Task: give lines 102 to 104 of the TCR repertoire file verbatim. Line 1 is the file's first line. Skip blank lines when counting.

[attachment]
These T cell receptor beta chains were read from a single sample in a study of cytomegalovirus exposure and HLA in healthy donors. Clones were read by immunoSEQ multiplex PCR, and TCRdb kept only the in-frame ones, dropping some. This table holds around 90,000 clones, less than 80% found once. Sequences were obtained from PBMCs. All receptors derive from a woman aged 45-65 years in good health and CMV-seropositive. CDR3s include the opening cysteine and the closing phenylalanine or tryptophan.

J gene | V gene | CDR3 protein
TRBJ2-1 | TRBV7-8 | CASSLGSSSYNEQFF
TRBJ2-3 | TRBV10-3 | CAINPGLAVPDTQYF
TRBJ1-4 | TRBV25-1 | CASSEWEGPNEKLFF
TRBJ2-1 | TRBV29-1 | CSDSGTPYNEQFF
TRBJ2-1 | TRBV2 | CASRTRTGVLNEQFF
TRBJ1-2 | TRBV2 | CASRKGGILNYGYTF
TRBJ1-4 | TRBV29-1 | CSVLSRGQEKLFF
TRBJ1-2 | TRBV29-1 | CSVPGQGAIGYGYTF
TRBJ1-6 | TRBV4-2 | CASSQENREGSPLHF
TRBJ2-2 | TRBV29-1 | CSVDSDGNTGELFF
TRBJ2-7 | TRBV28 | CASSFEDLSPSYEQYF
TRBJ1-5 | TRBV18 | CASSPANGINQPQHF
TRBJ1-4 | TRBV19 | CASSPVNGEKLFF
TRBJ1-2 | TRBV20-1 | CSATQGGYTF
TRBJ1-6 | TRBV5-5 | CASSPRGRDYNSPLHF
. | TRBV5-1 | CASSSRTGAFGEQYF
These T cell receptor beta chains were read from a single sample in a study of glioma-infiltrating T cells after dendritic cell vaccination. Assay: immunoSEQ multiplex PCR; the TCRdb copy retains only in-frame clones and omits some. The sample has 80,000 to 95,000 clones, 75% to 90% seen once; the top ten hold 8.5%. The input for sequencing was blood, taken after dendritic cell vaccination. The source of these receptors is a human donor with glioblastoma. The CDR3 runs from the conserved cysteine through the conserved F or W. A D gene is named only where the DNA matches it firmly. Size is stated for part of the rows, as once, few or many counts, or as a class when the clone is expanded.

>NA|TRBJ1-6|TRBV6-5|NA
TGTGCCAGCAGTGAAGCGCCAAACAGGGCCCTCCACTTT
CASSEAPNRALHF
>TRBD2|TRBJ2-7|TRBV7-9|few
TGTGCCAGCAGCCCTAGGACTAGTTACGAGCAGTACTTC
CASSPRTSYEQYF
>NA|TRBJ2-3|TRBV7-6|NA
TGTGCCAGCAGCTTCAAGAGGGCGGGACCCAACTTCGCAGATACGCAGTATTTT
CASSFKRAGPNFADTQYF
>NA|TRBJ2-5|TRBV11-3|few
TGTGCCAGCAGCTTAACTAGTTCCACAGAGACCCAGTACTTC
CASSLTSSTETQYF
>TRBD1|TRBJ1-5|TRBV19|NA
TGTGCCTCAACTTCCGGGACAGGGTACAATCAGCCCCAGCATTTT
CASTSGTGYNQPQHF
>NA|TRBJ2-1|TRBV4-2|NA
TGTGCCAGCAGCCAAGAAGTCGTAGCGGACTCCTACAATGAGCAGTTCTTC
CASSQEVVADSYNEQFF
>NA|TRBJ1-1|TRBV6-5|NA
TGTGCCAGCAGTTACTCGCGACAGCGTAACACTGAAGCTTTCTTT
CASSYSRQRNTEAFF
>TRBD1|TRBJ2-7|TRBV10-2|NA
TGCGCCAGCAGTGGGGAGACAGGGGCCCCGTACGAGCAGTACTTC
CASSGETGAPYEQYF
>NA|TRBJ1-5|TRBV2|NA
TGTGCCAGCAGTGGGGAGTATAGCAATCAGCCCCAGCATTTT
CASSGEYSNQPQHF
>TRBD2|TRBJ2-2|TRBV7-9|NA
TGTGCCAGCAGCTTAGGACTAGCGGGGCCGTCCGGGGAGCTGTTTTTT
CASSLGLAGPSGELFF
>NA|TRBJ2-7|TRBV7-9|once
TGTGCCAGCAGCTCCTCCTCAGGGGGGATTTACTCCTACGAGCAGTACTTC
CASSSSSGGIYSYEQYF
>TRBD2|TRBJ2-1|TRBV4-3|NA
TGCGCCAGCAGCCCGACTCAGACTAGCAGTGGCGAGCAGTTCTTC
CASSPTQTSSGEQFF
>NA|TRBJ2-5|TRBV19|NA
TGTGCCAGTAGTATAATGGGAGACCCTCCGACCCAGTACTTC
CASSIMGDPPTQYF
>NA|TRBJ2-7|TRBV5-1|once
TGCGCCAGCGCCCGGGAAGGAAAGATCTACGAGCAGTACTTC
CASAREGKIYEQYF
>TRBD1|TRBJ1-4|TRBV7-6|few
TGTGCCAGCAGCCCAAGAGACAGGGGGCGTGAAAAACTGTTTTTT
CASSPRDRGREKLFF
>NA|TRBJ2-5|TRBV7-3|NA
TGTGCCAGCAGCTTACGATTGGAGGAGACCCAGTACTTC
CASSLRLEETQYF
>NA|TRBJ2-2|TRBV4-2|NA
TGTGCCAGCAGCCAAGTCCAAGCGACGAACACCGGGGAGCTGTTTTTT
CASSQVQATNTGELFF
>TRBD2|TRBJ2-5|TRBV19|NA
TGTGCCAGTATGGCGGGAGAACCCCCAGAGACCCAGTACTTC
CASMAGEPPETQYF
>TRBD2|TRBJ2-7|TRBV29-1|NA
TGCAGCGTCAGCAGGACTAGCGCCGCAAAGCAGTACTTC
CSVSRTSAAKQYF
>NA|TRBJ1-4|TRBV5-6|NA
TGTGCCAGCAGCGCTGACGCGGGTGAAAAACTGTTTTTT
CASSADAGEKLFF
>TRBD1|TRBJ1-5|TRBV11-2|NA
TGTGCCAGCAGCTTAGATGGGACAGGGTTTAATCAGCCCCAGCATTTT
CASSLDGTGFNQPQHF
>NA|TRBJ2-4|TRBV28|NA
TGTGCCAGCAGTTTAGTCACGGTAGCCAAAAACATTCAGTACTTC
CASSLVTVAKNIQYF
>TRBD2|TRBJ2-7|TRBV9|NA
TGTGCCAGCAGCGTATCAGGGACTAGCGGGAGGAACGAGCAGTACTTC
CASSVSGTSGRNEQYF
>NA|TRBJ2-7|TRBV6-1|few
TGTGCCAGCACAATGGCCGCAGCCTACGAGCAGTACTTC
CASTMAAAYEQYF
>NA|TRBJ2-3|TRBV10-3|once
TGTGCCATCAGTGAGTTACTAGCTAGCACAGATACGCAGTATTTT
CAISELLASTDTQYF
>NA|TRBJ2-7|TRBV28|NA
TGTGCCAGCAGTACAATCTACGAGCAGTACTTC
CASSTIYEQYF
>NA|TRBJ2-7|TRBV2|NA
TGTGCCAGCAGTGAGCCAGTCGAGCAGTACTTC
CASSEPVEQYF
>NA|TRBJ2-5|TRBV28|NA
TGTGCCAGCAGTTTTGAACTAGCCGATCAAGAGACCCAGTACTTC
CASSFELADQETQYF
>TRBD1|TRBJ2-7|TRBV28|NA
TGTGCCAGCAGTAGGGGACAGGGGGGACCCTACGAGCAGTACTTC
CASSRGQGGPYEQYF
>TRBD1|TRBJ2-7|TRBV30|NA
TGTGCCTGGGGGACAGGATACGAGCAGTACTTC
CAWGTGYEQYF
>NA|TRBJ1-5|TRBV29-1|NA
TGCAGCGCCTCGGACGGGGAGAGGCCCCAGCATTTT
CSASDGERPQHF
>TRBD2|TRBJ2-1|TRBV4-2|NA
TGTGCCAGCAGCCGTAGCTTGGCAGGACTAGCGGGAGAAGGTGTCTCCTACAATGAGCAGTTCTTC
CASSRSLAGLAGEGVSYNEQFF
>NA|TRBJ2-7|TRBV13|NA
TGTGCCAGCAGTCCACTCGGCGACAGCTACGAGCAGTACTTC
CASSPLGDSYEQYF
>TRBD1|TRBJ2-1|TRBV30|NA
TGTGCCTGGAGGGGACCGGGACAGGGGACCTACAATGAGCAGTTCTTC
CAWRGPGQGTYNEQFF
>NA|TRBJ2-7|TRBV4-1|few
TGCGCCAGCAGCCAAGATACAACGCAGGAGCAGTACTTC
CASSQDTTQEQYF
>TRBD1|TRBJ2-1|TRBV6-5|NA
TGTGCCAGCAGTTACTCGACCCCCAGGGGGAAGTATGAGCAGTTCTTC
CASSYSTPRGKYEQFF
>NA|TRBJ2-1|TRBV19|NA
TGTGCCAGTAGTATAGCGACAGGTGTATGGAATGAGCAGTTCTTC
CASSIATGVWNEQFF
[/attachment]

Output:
TGTGCCAGCAGTTTTGAACTAGCCGATCAAGAGACCCAGTACTTC
CASSFELADQETQYF
>TRBD1|TRBJ2-7|TRBV28|NA